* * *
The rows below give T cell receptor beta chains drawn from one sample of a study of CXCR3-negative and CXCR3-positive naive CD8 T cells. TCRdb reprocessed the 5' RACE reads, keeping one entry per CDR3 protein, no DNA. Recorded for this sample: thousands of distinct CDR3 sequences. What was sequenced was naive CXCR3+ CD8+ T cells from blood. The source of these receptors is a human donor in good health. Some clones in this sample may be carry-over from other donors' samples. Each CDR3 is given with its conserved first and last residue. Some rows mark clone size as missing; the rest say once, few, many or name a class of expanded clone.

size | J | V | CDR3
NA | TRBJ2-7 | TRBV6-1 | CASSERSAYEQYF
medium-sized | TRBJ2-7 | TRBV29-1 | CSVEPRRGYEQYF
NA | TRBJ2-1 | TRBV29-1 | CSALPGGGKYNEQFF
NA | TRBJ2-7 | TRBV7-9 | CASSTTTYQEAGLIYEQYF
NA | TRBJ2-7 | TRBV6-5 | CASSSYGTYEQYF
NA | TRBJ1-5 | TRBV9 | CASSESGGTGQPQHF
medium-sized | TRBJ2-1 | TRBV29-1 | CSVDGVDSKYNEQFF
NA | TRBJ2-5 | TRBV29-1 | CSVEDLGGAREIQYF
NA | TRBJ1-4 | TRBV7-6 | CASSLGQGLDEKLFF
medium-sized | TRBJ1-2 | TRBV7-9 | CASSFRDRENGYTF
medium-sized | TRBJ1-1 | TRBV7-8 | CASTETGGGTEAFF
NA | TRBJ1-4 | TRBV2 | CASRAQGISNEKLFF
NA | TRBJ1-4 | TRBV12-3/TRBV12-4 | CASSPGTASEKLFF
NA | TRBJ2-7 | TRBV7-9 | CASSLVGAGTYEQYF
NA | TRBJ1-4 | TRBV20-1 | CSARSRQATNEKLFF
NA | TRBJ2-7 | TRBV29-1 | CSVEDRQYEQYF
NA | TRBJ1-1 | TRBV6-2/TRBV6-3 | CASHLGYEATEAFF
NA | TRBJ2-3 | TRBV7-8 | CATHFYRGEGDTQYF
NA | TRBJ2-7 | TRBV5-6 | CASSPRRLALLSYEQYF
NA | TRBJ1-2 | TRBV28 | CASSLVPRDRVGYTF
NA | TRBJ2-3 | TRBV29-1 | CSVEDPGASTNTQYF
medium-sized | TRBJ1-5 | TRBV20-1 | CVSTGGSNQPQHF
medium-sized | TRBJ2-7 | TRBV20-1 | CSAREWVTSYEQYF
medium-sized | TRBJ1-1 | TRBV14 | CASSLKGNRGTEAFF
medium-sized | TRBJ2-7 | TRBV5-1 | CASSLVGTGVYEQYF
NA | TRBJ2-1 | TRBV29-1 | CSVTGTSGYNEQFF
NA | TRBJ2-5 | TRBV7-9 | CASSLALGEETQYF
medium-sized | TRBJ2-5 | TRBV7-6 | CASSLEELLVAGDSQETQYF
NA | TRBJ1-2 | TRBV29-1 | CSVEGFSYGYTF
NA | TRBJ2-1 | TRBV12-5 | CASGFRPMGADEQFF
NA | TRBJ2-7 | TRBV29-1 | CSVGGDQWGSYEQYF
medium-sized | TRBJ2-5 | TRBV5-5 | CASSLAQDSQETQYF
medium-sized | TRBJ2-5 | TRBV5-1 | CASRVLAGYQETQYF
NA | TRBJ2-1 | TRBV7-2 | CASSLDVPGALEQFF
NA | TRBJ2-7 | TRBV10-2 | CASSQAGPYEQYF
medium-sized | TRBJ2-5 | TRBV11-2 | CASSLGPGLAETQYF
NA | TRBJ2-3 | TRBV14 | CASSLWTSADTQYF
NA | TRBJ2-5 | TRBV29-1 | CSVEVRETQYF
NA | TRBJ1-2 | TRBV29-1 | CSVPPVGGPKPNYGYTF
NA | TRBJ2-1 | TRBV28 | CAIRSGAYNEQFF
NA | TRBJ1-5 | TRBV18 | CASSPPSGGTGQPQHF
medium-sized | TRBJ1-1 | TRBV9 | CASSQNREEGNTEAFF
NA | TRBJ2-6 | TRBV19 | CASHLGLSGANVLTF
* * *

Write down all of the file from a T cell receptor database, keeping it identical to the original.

The rows below give T cell receptor beta chains drawn from one sample of a study of CXCR3-negative and CXCR3-positive naive CD8 T cells. TCRdb reprocessed the 5' RACE reads, keeping one entry per CDR3 protein, no DNA. Recorded for this sample: thousands of distinct CDR3 sequences. What was sequenced was naive CXCR3+ CD8+ T cells from blood. The source of these receptors is a human donor in good health. Some clones in this sample may be carry-over from other donors' samples. Each CDR3 is given with its conserved first and last residue. Some rows mark clone size as missing; the rest say once, few, many or name a class of expanded clone.

size | J | V | CDR3
NA | TRBJ2-7 | TRBV6-1 | CASSERSAYEQYF
medium-sized | TRBJ2-7 | TRBV29-1 | CSVEPRRGYEQYF
NA | TRBJ2-1 | TRBV29-1 | CSALPGGGKYNEQFF
NA | TRBJ2-7 | TRBV7-9 | CASSTTTYQEAGLIYEQYF
NA | TRBJ2-7 | TRBV6-5 | CASSSYGTYEQYF
NA | TRBJ1-5 | TRBV9 | CASSESGGTGQPQHF
medium-sized | TRBJ2-1 | TRBV29-1 | CSVDGVDSKYNEQFF
NA | TRBJ2-5 | TRBV29-1 | CSVEDLGGAREIQYF
NA | TRBJ1-4 | TRBV7-6 | CASSLGQGLDEKLFF
medium-sized | TRBJ1-2 | TRBV7-9 | CASSFRDRENGYTF
medium-sized | TRBJ1-1 | TRBV7-8 | CASTETGGGTEAFF
NA | TRBJ1-4 | TRBV2 | CASRAQGISNEKLFF
NA | TRBJ1-4 | TRBV12-3/TRBV12-4 | CASSPGTASEKLFF
NA | TRBJ2-7 | TRBV7-9 | CASSLVGAGTYEQYF
NA | TRBJ1-4 | TRBV20-1 | CSARSRQATNEKLFF
NA | TRBJ2-7 | TRBV29-1 | CSVEDRQYEQYF
NA | TRBJ1-1 | TRBV6-2/TRBV6-3 | CASHLGYEATEAFF
NA | TRBJ2-3 | TRBV7-8 | CATHFYRGEGDTQYF
NA | TRBJ2-7 | TRBV5-6 | CASSPRRLALLSYEQYF
NA | TRBJ1-2 | TRBV28 | CASSLVPRDRVGYTF
NA | TRBJ2-3 | TRBV29-1 | CSVEDPGASTNTQYF
medium-sized | TRBJ1-5 | TRBV20-1 | CVSTGGSNQPQHF
medium-sized | TRBJ2-7 | TRBV20-1 | CSAREWVTSYEQYF
medium-sized | TRBJ1-1 | TRBV14 | CASSLKGNRGTEAFF
medium-sized | TRBJ2-7 | TRBV5-1 | CASSLVGTGVYEQYF
NA | TRBJ2-1 | TRBV29-1 | CSVTGTSGYNEQFF
NA | TRBJ2-5 | TRBV7-9 | CASSLALGEETQYF
medium-sized | TRBJ2-5 | TRBV7-6 | CASSLEELLVAGDSQETQYF
NA | TRBJ1-2 | TRBV29-1 | CSVEGFSYGYTF
NA | TRBJ2-1 | TRBV12-5 | CASGFRPMGADEQFF
NA | TRBJ2-7 | TRBV29-1 | CSVGGDQWGSYEQYF
medium-sized | TRBJ2-5 | TRBV5-5 | CASSLAQDSQETQYF
medium-sized | TRBJ2-5 | TRBV5-1 | CASRVLAGYQETQYF
NA | TRBJ2-1 | TRBV7-2 | CASSLDVPGALEQFF
NA | TRBJ2-7 | TRBV10-2 | CASSQAGPYEQYF
medium-sized | TRBJ2-5 | TRBV11-2 | CASSLGPGLAETQYF
NA | TRBJ2-3 | TRBV14 | CASSLWTSADTQYF
NA | TRBJ2-5 | TRBV29-1 | CSVEVRETQYF
NA | TRBJ1-2 | TRBV29-1 | CSVPPVGGPKPNYGYTF
NA | TRBJ2-1 | TRBV28 | CAIRSGAYNEQFF
NA | TRBJ1-5 | TRBV18 | CASSPPSGGTGQPQHF
medium-sized | TRBJ1-1 | TRBV9 | CASSQNREEGNTEAFF
NA | TRBJ2-6 | TRBV19 | CASHLGLSGANVLTF